Monica Belluci in 'Mozart in the Jungle' Is Adult-Woman Dressing Goals

At least now I know what I want to look like when I grow up.

Stage, Carpet, Gown, Costume design, Haute couture, Fashion design, Hall, Costume, Makeover,
(Image credit: Amazon)

On Friday, while the rest of the world was out on the town and/or painting it red, some of us were blanket-burrito-ed on our couches watching all 10 new episodes of an Amazon series about a young oboist and several other misfits from the same fictional orchestra finding their respective ways through Messiaen, hallucinatory episodes, and directing/hooking up with the Venetian Maria Callas. "We gotta loose cannon over here," the peanut gallery titters. "Somebody sort her out." I know! But that's not even the wildest part—that would be Monica Bellucci's costumes in season three of Mozart in the Jungle, which stands out even amongst the near-homicides and will-they-or-won't-they-OH-#$%-THEY-DID couplings.

For one, Monica Bellucci. That alone eliminates points two through 73, but when you put her in fluted opera-diva suits and dark sunglasses for day and jewel tones with clouds of tulle about the shoulders for night, it is all but too much—like the very best of Dolce & Gabbana's bosomy Italian-widow aesthetic come to life.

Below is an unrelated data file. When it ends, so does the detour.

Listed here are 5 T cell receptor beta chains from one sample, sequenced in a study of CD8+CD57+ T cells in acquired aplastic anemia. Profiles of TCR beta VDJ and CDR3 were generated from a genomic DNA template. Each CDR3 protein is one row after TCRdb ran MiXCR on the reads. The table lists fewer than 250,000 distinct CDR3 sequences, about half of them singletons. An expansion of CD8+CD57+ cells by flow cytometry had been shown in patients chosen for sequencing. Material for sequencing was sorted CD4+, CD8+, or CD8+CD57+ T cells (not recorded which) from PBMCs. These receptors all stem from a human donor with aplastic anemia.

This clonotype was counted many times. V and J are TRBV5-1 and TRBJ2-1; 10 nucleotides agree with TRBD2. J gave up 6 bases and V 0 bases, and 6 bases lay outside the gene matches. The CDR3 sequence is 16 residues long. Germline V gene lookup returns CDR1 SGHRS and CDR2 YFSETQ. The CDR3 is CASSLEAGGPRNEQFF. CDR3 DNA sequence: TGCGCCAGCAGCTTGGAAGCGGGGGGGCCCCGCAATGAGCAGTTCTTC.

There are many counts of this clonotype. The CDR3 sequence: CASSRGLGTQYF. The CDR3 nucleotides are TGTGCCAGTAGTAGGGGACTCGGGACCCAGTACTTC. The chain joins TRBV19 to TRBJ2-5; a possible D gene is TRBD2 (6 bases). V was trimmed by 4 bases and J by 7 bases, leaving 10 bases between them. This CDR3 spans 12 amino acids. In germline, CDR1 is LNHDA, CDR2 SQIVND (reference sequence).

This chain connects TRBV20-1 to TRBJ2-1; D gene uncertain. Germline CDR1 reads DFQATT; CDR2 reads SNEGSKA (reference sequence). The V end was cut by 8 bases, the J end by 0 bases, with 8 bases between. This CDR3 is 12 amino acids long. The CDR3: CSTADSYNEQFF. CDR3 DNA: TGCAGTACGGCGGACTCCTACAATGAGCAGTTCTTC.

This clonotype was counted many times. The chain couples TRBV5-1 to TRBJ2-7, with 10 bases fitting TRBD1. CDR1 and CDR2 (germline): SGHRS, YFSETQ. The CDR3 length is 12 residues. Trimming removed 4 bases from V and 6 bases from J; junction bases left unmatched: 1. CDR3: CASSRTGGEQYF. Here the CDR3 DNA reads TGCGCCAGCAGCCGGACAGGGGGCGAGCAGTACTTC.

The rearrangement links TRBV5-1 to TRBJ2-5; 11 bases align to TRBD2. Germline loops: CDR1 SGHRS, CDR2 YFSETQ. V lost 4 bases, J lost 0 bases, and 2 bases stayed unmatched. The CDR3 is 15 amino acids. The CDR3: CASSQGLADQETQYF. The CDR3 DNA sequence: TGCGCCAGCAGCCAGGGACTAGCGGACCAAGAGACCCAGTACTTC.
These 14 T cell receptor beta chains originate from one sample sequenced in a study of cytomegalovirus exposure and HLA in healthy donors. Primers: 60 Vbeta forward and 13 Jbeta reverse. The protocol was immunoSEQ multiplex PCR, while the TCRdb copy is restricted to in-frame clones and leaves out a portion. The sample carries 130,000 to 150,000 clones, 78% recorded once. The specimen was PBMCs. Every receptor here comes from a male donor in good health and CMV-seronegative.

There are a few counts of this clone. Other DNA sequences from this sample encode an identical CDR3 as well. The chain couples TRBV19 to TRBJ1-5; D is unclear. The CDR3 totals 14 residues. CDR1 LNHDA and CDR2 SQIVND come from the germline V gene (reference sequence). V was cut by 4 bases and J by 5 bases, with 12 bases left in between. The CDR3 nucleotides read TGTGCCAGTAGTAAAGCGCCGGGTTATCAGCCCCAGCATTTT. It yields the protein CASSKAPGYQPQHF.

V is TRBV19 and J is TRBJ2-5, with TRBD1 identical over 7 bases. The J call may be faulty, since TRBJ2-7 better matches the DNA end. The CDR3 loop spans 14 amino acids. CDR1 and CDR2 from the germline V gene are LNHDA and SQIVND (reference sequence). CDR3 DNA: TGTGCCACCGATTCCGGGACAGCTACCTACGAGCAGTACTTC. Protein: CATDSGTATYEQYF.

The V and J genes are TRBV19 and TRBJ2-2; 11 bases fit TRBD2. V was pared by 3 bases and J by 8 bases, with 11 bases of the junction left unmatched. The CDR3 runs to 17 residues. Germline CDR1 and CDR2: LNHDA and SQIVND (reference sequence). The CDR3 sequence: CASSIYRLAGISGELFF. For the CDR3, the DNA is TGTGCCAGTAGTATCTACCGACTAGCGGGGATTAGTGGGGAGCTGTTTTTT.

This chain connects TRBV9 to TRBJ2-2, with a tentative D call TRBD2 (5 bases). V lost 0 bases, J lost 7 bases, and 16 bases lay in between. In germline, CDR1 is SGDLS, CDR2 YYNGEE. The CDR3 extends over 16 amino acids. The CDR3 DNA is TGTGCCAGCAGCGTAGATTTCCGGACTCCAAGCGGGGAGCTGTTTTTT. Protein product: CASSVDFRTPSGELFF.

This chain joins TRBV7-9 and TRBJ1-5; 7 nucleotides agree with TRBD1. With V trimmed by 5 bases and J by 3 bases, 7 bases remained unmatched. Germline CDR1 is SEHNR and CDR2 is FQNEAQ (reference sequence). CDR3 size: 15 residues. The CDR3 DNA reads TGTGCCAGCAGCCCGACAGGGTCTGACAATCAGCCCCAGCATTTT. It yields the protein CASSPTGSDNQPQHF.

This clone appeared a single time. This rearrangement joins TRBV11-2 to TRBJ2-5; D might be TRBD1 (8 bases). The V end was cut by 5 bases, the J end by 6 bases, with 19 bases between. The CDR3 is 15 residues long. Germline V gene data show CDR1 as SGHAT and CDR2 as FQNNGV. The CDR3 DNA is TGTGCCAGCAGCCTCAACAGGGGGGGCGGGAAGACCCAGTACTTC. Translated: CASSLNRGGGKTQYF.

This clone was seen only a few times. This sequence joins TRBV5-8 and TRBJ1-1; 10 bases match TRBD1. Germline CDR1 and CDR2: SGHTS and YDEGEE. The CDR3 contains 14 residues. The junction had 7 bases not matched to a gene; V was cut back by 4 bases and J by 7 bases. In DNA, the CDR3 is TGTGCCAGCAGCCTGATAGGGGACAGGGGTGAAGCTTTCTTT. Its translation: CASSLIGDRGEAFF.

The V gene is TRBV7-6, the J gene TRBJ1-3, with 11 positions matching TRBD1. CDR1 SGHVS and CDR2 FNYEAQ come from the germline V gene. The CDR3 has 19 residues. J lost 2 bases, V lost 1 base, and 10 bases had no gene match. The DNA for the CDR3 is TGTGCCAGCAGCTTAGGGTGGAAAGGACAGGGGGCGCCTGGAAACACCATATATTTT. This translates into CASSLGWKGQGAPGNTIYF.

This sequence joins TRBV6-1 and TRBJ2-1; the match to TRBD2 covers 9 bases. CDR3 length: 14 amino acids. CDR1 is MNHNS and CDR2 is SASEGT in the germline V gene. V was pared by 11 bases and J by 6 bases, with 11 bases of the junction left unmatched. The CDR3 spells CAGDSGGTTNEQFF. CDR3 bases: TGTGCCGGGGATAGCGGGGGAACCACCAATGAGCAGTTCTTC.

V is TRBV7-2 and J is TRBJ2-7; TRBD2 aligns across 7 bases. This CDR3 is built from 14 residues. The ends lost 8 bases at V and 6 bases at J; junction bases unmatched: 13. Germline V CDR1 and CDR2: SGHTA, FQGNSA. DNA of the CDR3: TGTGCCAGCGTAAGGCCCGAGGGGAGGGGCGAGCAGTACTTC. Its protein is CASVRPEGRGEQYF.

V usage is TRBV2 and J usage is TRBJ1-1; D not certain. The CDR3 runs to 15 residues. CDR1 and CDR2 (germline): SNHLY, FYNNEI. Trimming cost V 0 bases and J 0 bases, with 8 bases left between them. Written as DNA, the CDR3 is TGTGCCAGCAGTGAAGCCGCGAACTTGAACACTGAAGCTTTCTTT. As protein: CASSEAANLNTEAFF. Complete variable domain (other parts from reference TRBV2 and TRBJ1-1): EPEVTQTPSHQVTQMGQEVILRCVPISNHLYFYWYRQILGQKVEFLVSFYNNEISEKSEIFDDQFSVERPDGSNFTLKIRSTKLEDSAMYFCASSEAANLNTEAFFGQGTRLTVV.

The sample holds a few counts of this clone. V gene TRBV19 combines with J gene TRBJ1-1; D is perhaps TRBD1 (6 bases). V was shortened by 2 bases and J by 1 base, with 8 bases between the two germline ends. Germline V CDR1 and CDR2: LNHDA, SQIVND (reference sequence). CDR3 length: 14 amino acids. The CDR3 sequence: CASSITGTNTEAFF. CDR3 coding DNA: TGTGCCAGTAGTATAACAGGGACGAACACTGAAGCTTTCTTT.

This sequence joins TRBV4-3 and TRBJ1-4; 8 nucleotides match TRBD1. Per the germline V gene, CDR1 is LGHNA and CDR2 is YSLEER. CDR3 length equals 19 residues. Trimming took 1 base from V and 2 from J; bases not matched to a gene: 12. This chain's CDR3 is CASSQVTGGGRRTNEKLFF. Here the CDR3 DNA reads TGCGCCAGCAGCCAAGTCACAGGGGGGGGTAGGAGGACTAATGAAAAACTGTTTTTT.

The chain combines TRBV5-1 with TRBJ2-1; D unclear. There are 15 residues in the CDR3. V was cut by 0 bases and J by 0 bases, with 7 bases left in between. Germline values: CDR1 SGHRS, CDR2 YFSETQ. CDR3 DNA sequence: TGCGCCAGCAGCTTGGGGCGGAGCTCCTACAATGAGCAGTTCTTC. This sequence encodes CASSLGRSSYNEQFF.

(Image credit: Amazon)

You could equate Bellucci herself with that aforementioned vibe, but the wardrobe department creates a three-dimensional, complex character with her other clothes: a relaxed yet dangerously fitted housedress in a palazzo that doesn't feel like home, and, interestingly, Golden Goose-esque sneakers and boot-cut jeans (quelle horreur) when she hasn't yet regained the confidence to come out of her self-imposed exile.

Clothing, Shoulder, Eyelash, Jewellery, Pattern, Lipstick, Day dress, Makeover, Hair coloring, Throat,

(Image credit: Amazon)

Altogether, this is the believable progression of a changing person whose style evolves with her as she stages her literal second act; this is great sartorial storytelling—within a larger, also-great narrative—that's 100 percent worth staying in for.

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Chelsea Peng is a writer and editor who was formerly the assistant editor at MarieClaire.com. She's also worked for The Strategist and Refinery29, and is a graduate of Northwestern University. On her tombstone, she would like a GIF of herself that's better than the one that already exists on the Internet and a free fro-yo machine. Besides frozen dairy products, she's into pirates, carbs, Balzac, and snacking so hard she has to go lie down.